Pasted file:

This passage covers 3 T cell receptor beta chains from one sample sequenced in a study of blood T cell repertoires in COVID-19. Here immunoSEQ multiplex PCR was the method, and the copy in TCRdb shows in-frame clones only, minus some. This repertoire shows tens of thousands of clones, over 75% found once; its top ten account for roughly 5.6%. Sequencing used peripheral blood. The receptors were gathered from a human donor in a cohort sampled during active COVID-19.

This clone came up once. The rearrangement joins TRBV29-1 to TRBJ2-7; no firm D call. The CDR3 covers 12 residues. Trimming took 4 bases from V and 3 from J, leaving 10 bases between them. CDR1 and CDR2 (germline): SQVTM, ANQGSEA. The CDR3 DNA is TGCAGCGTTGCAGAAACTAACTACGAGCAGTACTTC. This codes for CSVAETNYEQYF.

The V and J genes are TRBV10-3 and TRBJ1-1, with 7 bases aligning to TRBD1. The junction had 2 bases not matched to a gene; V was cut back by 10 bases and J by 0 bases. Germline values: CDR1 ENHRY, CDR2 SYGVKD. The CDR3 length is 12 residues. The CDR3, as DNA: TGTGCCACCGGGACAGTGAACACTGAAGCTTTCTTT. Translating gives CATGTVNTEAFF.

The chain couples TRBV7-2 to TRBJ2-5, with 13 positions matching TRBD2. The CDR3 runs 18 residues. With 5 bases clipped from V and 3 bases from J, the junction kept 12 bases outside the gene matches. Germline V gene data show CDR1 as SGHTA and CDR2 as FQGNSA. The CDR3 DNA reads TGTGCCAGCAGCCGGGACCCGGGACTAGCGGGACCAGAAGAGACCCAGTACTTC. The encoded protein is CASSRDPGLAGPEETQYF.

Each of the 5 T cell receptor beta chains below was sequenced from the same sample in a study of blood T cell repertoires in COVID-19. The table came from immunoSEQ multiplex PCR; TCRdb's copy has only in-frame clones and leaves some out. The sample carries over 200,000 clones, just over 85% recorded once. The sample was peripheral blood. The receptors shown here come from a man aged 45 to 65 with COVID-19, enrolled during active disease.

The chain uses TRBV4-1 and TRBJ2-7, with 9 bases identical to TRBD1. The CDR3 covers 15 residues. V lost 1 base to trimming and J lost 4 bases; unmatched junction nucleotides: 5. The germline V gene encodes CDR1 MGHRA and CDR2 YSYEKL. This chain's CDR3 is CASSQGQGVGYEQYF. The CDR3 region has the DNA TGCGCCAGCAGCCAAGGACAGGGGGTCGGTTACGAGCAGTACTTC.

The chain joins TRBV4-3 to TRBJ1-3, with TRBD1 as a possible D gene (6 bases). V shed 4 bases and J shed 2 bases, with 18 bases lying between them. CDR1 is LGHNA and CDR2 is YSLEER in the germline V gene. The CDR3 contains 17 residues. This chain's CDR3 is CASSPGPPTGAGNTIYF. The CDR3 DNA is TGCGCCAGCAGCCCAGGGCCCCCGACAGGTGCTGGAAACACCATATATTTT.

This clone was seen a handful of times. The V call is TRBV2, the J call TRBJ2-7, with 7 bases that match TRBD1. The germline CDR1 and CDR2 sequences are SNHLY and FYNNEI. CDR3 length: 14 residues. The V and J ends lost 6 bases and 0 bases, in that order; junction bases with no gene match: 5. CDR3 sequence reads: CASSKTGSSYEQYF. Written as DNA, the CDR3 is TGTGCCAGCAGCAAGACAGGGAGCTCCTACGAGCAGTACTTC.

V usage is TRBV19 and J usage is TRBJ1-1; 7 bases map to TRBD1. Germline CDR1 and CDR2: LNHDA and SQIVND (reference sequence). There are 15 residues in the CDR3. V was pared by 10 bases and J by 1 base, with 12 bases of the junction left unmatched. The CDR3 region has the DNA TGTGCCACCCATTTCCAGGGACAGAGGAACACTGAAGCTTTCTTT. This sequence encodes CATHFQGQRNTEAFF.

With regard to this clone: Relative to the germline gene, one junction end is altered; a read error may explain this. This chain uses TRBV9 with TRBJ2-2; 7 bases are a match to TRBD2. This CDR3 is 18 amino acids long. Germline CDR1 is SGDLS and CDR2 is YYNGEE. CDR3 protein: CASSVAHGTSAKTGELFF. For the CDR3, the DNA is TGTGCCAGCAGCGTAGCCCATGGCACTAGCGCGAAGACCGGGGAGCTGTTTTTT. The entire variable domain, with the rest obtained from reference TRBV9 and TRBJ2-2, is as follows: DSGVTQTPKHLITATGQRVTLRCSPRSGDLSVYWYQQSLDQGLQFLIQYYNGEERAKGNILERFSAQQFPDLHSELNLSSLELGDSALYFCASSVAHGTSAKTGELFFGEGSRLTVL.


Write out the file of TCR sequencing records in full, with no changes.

This passage covers 3 T cell receptor beta chains from one sample sequenced in a study of blood T cell repertoires in COVID-19. Here immunoSEQ multiplex PCR was the method, and the copy in TCRdb shows in-frame clones only, minus some. This repertoire shows tens of thousands of clones, over 75% found once; its top ten account for roughly 5.6%. Sequencing used peripheral blood. The receptors were gathered from a human donor in a cohort sampled during active COVID-19.

This clone came up once. The rearrangement joins TRBV29-1 to TRBJ2-7; no firm D call. The CDR3 covers 12 residues. Trimming took 4 bases from V and 3 from J, leaving 10 bases between them. CDR1 and CDR2 (germline): SQVTM, ANQGSEA. The CDR3 DNA is TGCAGCGTTGCAGAAACTAACTACGAGCAGTACTTC. This codes for CSVAETNYEQYF.

The V and J genes are TRBV10-3 and TRBJ1-1, with 7 bases aligning to TRBD1. The junction had 2 bases not matched to a gene; V was cut back by 10 bases and J by 0 bases. Germline values: CDR1 ENHRY, CDR2 SYGVKD. The CDR3 length is 12 residues. The CDR3, as DNA: TGTGCCACCGGGACAGTGAACACTGAAGCTTTCTTT. Translating gives CATGTVNTEAFF.

The chain couples TRBV7-2 to TRBJ2-5, with 13 positions matching TRBD2. The CDR3 runs 18 residues. With 5 bases clipped from V and 3 bases from J, the junction kept 12 bases outside the gene matches. Germline V gene data show CDR1 as SGHTA and CDR2 as FQGNSA. The CDR3 DNA reads TGTGCCAGCAGCCGGGACCCGGGACTAGCGGGACCAGAAGAGACCCAGTACTTC. The encoded protein is CASSRDPGLAGPEETQYF.

Each of the 5 T cell receptor beta chains below was sequenced from the same sample in a study of blood T cell repertoires in COVID-19. The table came from immunoSEQ multiplex PCR; TCRdb's copy has only in-frame clones and leaves some out. The sample carries over 200,000 clones, just over 85% recorded once. The sample was peripheral blood. The receptors shown here come from a man aged 45 to 65 with COVID-19, enrolled during active disease.

The chain uses TRBV4-1 and TRBJ2-7, with 9 bases identical to TRBD1. The CDR3 covers 15 residues. V lost 1 base to trimming and J lost 4 bases; unmatched junction nucleotides: 5. The germline V gene encodes CDR1 MGHRA and CDR2 YSYEKL. This chain's CDR3 is CASSQGQGVGYEQYF. The CDR3 region has the DNA TGCGCCAGCAGCCAAGGACAGGGGGTCGGTTACGAGCAGTACTTC.

The chain joins TRBV4-3 to TRBJ1-3, with TRBD1 as a possible D gene (6 bases). V shed 4 bases and J shed 2 bases, with 18 bases lying between them. CDR1 is LGHNA and CDR2 is YSLEER in the germline V gene. The CDR3 contains 17 residues. This chain's CDR3 is CASSPGPPTGAGNTIYF. The CDR3 DNA is TGCGCCAGCAGCCCAGGGCCCCCGACAGGTGCTGGAAACACCATATATTTT.

This clone was seen a handful of times. The V call is TRBV2, the J call TRBJ2-7, with 7 bases that match TRBD1. The germline CDR1 and CDR2 sequences are SNHLY and FYNNEI. CDR3 length: 14 residues. The V and J ends lost 6 bases and 0 bases, in that order; junction bases with no gene match: 5. CDR3 sequence reads: CASSKTGSSYEQYF. Written as DNA, the CDR3 is TGTGCCAGCAGCAAGACAGGGAGCTCCTACGAGCAGTACTTC.

V usage is TRBV19 and J usage is TRBJ1-1; 7 bases map to TRBD1. Germline CDR1 and CDR2: LNHDA and SQIVND (reference sequence). There are 15 residues in the CDR3. V was pared by 10 bases and J by 1 base, with 12 bases of the junction left unmatched. The CDR3 region has the DNA TGTGCCACCCATTTCCAGGGACAGAGGAACACTGAAGCTTTCTTT. This sequence encodes CATHFQGQRNTEAFF.

With regard to this clone: Relative to the germline gene, one junction end is altered; a read error may explain this. This chain uses TRBV9 with TRBJ2-2; 7 bases are a match to TRBD2. This CDR3 is 18 amino acids long. Germline CDR1 is SGDLS and CDR2 is YYNGEE. CDR3 protein: CASSVAHGTSAKTGELFF. For the CDR3, the DNA is TGTGCCAGCAGCGTAGCCCATGGCACTAGCGCGAAGACCGGGGAGCTGTTTTTT. The entire variable domain, with the rest obtained from reference TRBV9 and TRBJ2-2, is as follows: DSGVTQTPKHLITATGQRVTLRCSPRSGDLSVYWYQQSLDQGLQFLIQYYNGEERAKGNILERFSAQQFPDLHSELNLSSLELGDSALYFCASSVAHGTSAKTGELFFGEGSRLTVL.